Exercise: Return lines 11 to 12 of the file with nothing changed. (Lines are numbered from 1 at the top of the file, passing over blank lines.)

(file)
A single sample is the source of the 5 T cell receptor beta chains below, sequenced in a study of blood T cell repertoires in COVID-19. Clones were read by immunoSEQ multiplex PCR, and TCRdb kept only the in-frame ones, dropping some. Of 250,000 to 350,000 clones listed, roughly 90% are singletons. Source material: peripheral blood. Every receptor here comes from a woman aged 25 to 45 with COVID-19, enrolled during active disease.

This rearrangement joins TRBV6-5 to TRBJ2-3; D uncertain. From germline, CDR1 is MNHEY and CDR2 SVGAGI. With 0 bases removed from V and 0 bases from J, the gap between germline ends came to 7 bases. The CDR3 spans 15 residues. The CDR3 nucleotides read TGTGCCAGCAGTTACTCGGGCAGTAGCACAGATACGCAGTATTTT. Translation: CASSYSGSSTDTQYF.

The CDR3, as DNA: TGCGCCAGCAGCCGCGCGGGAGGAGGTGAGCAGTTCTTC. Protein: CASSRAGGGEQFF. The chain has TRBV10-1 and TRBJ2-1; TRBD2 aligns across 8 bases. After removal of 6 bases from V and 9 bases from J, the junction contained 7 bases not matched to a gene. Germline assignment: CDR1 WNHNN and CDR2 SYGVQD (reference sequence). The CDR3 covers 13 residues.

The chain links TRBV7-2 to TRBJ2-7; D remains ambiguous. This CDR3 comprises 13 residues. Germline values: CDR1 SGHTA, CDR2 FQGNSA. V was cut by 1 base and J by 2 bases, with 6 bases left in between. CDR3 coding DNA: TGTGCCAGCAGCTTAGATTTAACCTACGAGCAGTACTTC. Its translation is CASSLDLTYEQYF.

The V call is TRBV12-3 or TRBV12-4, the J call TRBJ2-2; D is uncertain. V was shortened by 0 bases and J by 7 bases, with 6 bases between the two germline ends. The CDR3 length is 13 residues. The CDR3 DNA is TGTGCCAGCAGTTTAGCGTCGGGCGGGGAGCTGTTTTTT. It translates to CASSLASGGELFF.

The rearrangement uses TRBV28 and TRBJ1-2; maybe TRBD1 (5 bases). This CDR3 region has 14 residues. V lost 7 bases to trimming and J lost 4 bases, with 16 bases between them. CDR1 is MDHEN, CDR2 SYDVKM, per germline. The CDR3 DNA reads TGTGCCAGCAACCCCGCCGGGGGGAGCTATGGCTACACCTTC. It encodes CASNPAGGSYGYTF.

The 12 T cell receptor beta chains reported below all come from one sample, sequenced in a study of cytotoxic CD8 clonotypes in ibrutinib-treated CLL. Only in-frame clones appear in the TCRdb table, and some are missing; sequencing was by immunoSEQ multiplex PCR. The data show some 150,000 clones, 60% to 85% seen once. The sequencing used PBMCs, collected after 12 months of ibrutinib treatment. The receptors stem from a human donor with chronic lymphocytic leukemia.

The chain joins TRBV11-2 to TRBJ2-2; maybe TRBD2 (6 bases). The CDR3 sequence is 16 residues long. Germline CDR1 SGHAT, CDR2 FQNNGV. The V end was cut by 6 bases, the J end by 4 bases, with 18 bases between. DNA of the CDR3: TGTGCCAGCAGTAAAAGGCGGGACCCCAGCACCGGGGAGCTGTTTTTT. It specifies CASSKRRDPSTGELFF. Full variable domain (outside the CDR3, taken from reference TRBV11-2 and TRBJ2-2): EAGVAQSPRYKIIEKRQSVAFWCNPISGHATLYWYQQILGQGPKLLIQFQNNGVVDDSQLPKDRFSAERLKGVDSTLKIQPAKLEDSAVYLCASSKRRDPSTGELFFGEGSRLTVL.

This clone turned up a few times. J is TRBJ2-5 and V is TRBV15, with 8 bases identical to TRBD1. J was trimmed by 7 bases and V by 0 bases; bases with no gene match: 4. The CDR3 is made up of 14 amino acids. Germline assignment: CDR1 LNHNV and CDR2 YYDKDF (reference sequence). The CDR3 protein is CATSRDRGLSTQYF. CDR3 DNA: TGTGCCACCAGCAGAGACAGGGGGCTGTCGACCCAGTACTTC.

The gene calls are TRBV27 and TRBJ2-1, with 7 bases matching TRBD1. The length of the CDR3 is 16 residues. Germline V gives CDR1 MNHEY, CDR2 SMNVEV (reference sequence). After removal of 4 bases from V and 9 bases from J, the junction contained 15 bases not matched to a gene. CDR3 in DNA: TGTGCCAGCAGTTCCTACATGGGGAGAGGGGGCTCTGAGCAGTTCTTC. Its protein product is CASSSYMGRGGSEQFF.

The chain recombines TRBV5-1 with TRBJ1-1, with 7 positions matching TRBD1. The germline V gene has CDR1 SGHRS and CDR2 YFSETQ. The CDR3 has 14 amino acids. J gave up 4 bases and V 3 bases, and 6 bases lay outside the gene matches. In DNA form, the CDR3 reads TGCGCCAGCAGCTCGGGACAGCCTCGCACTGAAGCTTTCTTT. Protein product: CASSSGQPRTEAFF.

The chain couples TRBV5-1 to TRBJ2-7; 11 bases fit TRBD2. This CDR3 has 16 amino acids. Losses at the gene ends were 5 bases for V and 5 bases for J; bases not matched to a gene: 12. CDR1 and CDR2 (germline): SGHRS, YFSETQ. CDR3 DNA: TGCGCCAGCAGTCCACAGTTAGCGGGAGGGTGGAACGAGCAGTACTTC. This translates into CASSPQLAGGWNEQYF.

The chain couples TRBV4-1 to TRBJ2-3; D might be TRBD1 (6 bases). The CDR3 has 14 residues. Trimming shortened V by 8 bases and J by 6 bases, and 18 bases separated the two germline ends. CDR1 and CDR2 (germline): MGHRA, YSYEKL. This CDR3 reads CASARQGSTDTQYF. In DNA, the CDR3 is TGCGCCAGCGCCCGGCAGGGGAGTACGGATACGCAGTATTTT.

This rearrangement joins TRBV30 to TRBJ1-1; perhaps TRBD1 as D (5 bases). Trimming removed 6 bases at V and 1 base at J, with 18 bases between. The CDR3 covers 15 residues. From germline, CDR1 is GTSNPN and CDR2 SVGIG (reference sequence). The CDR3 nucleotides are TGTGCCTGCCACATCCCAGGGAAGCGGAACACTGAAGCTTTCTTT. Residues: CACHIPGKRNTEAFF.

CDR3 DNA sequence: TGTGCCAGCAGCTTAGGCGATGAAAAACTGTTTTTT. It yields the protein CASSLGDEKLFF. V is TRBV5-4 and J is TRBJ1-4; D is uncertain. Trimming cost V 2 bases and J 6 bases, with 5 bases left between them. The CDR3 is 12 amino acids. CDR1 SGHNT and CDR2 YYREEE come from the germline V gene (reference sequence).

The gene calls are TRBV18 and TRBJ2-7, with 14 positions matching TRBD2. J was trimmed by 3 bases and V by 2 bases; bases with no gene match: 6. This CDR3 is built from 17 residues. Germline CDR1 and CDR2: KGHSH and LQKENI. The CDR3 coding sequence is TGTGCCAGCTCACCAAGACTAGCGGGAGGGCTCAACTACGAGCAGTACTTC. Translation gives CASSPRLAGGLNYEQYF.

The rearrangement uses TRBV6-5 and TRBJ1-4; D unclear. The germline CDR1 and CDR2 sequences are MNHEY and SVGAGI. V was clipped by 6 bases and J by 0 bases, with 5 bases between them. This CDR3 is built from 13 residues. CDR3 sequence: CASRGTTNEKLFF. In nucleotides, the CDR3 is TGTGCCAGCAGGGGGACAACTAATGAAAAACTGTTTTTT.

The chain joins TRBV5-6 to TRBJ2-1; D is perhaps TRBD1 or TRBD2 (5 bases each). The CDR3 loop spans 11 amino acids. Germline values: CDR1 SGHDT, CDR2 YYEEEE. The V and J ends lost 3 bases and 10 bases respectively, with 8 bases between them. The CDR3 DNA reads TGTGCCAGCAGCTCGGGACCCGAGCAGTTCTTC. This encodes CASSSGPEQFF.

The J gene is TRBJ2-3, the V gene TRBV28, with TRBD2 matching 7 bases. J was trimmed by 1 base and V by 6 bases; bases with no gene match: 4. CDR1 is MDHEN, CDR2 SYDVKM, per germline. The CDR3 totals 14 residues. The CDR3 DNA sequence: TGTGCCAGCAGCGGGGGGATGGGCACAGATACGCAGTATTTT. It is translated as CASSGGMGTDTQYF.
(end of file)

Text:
The chain recombines TRBV5-1 with TRBJ1-1, with 7 positions matching TRBD1. The germline V gene has CDR1 SGHRS and CDR2 YFSETQ. The CDR3 has 14 amino acids. J gave up 4 bases and V 3 bases, and 6 bases lay outside the gene matches. In DNA form, the CDR3 reads TGCGCCAGCAGCTCGGGACAGCCTCGCACTGAAGCTTTCTTT. Protein product: CASSSGQPRTEAFF.

The chain couples TRBV5-1 to TRBJ2-7; 11 bases fit TRBD2. This CDR3 has 16 amino acids. Losses at the gene ends were 5 bases for V and 5 bases for J; bases not matched to a gene: 12. CDR1 and CDR2 (germline): SGHRS, YFSETQ. CDR3 DNA: TGCGCCAGCAGTCCACAGTTAGCGGGAGGGTGGAACGAGCAGTACTTC. This translates into CASSPQLAGGWNEQYF.